ii. Modern – prove paternity before father’s death

c. Father of illegitimate child usually not allowed to inherit from child (may be able to if can show strong parental relationship).

4. Half-bloods and Unborn Children – see other outline.

D. Determining Survivorship

1. This goes to second part of intestacy inquiry: did the claimant survive the decedent?

2. If intestate taker does not survive the decedent, his issue may take per representation.

3. Uniform Simultaneous Death Act: who died first?

a. Where there is no sufficient evidence that persons have died other than simultaneously, the property of each person shall be disposed of as if he had survived.

b. UPC revised the USDA, requiring one person to have survived the other by 120 hours before being deemed to have survived the other person.

c. Persons can override statute by including a survival time requirement or defining “survive”.

E. Allocating Shares – once survivors who qualify as heirs are determined, need to determine relative size of shares.

1. Per stirpes

a. Only division is at primary share level (directly beneath decedent); thereafter, it is only subdivided.

2. Per Capita w/ Representation (OH)

a. It is per capita at the primary share level (first level with survivors), and with representation after that.

b. Only division is at primary share level (first level with survivors); thereafter, it is only subdivided.

3. Per Capita at each Generation (UPC)

a. There is a “true” division at each level, comprised at each level of the amount of the estate that remains.

D

X

Y

Z

C2

C1

C3

C4

C5

Assuming no SS

Per Stirpes

– 3 primary share when X, Y, and Z is alive

– If Y dies then s

pient.

b. Ex. – Intestate takers are A, B, and C. A got advancement of 5K, B got advancement of 10K, Intestate estate is 60K.

i. Hotchpot is 75K. Each taker entitled to 25K.

ii. A and B’s advancements are counted against their 25K of entitlement.

ii. A’s intestate share is 20K, B = 15K, C = 25K. These amounts = 60K, which is the

amount of the intestate estate.

III. Wills

A. Formalities

1. Writing

a. In most jd’tions, testaments recorded in other media are not recognized.

b. The will should recite the testator’s intent that the document is his will.

c. Oral wills are permitted in some states, but only in specific, usually emergency, circumstances (soldier facing death). (Ohio 1 of only 5 states that recognize)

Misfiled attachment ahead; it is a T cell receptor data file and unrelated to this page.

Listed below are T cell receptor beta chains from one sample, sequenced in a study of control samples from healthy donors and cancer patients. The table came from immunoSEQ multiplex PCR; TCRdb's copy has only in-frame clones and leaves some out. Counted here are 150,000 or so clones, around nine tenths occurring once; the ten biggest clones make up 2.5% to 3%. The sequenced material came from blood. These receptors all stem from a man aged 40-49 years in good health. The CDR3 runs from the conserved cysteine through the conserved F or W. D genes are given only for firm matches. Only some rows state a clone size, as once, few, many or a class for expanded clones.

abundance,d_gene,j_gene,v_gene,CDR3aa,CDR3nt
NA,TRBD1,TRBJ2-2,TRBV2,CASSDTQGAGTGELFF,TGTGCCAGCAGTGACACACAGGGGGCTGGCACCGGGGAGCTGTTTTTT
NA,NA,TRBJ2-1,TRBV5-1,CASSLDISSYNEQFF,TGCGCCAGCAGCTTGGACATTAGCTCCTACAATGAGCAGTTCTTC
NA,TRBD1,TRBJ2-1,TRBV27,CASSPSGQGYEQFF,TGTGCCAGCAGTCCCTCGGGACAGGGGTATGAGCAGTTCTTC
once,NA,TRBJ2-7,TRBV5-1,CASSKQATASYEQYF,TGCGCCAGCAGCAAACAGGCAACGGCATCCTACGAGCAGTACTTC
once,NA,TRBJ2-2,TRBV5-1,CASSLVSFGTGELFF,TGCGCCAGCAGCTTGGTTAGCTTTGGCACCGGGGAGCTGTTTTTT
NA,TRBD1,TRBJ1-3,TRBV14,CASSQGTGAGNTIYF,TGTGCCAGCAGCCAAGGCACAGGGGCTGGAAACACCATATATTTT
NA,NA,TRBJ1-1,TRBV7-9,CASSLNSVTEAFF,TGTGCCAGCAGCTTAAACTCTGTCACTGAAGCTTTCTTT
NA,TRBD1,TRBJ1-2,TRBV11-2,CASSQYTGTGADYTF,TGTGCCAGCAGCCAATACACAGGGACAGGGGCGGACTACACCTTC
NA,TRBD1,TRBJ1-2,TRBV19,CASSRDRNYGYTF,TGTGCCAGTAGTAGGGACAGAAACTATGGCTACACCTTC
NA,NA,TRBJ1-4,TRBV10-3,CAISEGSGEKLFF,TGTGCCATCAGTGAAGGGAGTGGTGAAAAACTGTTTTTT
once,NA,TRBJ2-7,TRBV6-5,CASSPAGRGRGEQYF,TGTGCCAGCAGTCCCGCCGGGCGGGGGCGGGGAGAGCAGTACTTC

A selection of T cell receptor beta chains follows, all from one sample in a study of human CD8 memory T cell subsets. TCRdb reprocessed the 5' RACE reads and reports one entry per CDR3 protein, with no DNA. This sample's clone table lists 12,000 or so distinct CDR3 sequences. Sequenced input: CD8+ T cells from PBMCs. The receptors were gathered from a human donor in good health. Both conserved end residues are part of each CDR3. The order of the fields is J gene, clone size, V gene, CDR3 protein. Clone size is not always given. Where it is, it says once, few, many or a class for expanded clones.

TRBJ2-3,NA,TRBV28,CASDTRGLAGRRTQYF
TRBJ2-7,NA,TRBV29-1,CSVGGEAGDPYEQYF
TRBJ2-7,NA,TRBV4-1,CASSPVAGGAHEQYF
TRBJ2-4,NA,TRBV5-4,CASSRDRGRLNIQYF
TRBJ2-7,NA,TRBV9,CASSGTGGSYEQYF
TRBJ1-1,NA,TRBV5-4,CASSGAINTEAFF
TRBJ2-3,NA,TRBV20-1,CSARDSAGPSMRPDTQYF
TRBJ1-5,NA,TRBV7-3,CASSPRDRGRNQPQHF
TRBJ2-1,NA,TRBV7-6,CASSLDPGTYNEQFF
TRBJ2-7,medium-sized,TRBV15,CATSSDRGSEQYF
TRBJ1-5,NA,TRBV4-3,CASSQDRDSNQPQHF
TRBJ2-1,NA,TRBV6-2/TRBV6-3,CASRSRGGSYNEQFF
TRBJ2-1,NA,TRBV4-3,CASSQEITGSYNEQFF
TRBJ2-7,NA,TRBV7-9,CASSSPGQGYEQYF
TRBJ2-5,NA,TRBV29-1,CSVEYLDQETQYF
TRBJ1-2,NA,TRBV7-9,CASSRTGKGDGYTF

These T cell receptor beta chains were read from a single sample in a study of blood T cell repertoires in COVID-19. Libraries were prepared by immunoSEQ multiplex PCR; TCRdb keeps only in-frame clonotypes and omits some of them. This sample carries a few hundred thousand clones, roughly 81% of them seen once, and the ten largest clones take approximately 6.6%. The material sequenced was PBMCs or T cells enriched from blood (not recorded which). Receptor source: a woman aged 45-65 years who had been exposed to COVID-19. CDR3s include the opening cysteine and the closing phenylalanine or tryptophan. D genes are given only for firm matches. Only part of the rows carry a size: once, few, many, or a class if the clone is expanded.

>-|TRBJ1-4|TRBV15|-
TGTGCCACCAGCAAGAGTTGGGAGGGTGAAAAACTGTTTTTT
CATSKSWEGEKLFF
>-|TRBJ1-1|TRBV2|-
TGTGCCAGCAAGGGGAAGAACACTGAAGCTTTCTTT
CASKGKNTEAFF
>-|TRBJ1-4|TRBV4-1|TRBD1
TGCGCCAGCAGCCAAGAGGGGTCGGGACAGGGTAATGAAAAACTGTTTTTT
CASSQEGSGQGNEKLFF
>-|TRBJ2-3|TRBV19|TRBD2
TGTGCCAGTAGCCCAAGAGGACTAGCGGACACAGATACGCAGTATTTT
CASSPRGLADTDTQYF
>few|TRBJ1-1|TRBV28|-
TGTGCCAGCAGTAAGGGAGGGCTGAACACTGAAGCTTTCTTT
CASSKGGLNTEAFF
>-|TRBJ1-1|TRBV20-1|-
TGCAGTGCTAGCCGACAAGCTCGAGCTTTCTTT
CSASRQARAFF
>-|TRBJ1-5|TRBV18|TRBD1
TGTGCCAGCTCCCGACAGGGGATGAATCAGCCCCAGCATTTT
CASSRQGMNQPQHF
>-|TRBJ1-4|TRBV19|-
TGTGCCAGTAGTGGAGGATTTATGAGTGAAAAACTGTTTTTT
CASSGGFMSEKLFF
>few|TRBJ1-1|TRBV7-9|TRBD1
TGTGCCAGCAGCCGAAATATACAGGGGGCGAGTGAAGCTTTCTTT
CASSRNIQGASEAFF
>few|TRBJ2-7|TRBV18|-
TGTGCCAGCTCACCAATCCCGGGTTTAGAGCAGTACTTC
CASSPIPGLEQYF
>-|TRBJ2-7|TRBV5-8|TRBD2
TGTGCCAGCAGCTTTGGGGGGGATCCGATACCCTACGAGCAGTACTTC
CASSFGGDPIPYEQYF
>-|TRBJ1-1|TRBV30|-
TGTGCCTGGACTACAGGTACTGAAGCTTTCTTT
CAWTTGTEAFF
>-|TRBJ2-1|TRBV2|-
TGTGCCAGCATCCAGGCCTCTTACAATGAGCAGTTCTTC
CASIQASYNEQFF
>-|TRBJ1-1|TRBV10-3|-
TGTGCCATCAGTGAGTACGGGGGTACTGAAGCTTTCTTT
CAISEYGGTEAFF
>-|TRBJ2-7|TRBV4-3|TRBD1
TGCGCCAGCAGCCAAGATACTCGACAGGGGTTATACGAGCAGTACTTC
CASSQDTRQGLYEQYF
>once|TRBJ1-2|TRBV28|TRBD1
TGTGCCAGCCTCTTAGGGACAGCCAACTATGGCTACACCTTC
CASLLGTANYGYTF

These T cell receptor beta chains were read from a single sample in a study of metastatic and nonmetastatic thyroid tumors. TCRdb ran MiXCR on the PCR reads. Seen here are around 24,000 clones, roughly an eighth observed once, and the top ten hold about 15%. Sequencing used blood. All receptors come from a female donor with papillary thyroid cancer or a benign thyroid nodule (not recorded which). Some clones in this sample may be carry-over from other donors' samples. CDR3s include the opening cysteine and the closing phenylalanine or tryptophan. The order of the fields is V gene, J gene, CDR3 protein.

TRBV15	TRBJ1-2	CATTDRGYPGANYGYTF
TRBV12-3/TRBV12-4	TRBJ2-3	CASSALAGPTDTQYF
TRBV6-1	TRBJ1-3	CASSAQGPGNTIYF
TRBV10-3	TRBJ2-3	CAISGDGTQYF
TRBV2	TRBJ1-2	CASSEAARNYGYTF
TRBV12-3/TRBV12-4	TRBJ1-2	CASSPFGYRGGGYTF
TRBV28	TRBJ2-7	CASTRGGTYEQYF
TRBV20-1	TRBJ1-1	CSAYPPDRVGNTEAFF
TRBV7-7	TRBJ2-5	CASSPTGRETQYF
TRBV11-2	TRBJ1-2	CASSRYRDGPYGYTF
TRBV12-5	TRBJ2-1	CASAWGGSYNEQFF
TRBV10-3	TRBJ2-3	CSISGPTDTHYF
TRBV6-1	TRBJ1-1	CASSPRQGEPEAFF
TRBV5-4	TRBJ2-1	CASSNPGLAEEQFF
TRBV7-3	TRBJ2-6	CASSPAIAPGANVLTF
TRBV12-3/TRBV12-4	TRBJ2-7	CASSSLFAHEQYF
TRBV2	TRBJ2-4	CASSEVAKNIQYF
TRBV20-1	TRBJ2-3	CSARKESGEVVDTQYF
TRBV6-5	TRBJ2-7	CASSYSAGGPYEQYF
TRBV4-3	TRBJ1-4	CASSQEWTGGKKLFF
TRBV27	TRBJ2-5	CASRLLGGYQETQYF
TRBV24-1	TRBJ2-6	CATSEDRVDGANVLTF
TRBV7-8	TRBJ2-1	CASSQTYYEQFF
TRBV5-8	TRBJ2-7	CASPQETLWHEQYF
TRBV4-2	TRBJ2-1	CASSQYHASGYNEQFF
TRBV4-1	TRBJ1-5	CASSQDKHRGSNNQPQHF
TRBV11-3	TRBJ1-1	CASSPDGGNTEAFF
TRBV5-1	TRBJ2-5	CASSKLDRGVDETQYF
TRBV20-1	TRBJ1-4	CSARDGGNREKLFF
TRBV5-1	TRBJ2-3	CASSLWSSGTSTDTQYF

i. Oral wills may have limitations regarding what can be devised (only personal property), or how much can be disposed of (dollar amount).

ii. Other requirements such as witnesses still exist, and the witnesses may have to record and probate the will within a certain period of time (record w/in 10 days; probate w/in 6 months).

2. Testator’s Signature

a. Purpose is to show the will was not created impulsively, the testator intended the document to be his will, and to help safeguard against forgeries.

b. The signature can be by any mark intended by the testator as his signature.

c. Some states (incl. OH) require that the signature be made at the end of the document; the UPC just says that the document must be signed.

d. The signature must be made by the testator, or by someone acting at the testator’s direction (proxy), in the presence of the testator.

3. Witnesses

a. Usually a minimum of two; generally there is no hard and fast age requirement (only that the witnesses be competent).

b. Some states (OH) require that the witnesses be in the presence of the testator when they sign; the UPC says that the witnesses do not have to sign in the testator’s presence, only within a reasonable time after the witnessing took place.

c. The requirement that witnesses be competent means not only that they be mentally sound and able to understand what they are doing, but in some states encompasses the notion that the witness be disinterested (not taking under the will).

i. OH view: RC 2107.15 – A devise made to a person who is one of only two witnesses to a will, the devise is void, and the witness becomes competent to testify as the execution of the will. If that person would be entitled to an intestate share were the will never executed, such person is entitled to the lesser of his intestate share or the amount of the devise.

– Statutes like this are commonly called “purging statutes”.

ii. UPC view: §2-505(b) – an interested person can witness the execution of a will with no problems.

iii. In a state that does not follow UPC and does not have purging statute, interested witnesses cannot save the will by disclaiming their interest, because they were still a devisee when the will was made.